Thursday, March 24, 2011

Inside free Libya

Libya, an oil-rich nation in North Africa, has been under the firm, if sometimes erratic, control of Col. Muammar el-Qaddafi since he seized power in 1969. But in February 2011, the unrest sweeping through much of the Arab world erupted in several Libyan cities. Though it began with a relatively organized core of antigovernment opponents in Benghazi, its spread to the capital of Tripoli was swift and spontaneous.

Colonel Qaddafi lashed out with a level of violence unseen in either of the other uprisings, but an inchoate opposition cobbled together the semblance of a transitional government, fielded a makeshift rebel army and portrayed itself to the West and Libyans as an alternative to Colonel Qaddafi's four decades of freakish rule.

Momentum shifted quickly, however, and the rebels faced the possibilty of being outgunned and outnumbered in what increasingly looked like a mismatched civil war. As Colonel Qaddafi’s troops advanced to within 100 miles of Benghazi, the rebel stronghold in the west, the United Nations Security Council voted to authorize military action, a risky foreign intervention aimed at averting a bloody rout of the rebels by loyalist forces.

On March 19, American and European forces began a broad campaign of strikes against Colonel Qaddafi and his government, unleashing warplanes and missiles in a military intervention on a scale not seen in the Arab world since the Iraq war.

'Western agenda behind Libya attack'

The United States, Britain and France have launched air and sea attacks on forces loyal to Libyan ruler Muammar Gaddafi to enforce a no-fly zone. Press TV has discussed the issue with John Rees from the Stop the World Coalition in London.

Press TV: Regarding the no-fly zone, would you share your thoughts with us on the implementation of that UN Security Council resolution?

John Rees: I think it's immediately clear that what many people imagined to be the look of a no-fly zone has been completely contradicted by the very first hour of its implementation. I think most people kind of thought it would be a kind of neutral pacific umbrella, which would allow revolutionary forces to regain momentum inside Libya itself.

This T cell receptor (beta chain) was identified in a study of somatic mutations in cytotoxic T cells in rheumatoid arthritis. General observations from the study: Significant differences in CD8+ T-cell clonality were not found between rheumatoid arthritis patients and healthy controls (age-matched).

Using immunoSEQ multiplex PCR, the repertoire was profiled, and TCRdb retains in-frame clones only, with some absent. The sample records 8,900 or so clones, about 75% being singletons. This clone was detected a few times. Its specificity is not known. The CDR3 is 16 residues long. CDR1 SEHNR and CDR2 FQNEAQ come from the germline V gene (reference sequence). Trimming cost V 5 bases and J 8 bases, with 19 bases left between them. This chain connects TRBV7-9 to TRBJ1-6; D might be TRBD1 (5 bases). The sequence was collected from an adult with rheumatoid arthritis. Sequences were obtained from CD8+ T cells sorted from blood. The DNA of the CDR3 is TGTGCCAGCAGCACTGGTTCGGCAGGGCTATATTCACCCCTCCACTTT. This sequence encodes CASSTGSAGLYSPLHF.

But what is absolutely clear now is that with 110 Tomahawk cruise missiles fired within a matter of hours and with air sorties being run over Libya the Western intervention will entirely transform the nature of this conflict.

It's not about helping the Libyan people it's about asserting the power of Western imperial nations in this part of the globe.

Press TV: Let's discuss the resolution itself a little more. There doesn't seem to be an end-game designated in this resolution; no time frame; and also the targets have not been defined as to which targets are to be attacked and which are not. Can you tell us more about the missing addendums in this resolution?

John Rees: It is increasingly clear that rather than being a specific and illuminative commitment it is indeed as you say an open-ended one. I believe it is a revival of an old UN resolution, which does rather give you the impression that something has been designed here, which is to give the freest possible hand to the military of the big powers and not to circumscribe their activity in any way whatsoever.

Press TV: You mention it's been designed in a way to give mostly the Western powers as much freedom as possible, but the question that pops into mind is - is it just going to end there, is what we are seeing with the foreign military intervention in a no fly zone going to be the end of it?

John Rees: The obvious risk is that it won't; that this will be the wedge. And we can imagine scenarios so easily I think where the war would descend from the air to the ground.

For instance, what would be the situation if Libyan air defenses bring down one of the major powers' aircraft? Or, if they capture a pilot and display that pilot perhaps after torture on the television screens - will we not then here very insistent voices in London and Paris and in Washington saying that special services need to be deployed or perhaps larger numbers of troops? What if Gaddafi continues to fight a conflict with the Libyan people, which he hasn't mainly done through air power by the way, it's been perhaps 90 percent to do with ground forces? What if he continues that struggle and the no fly zone doesn't halt his attack on the Libyan revolution? Will there not then be calls for further measures?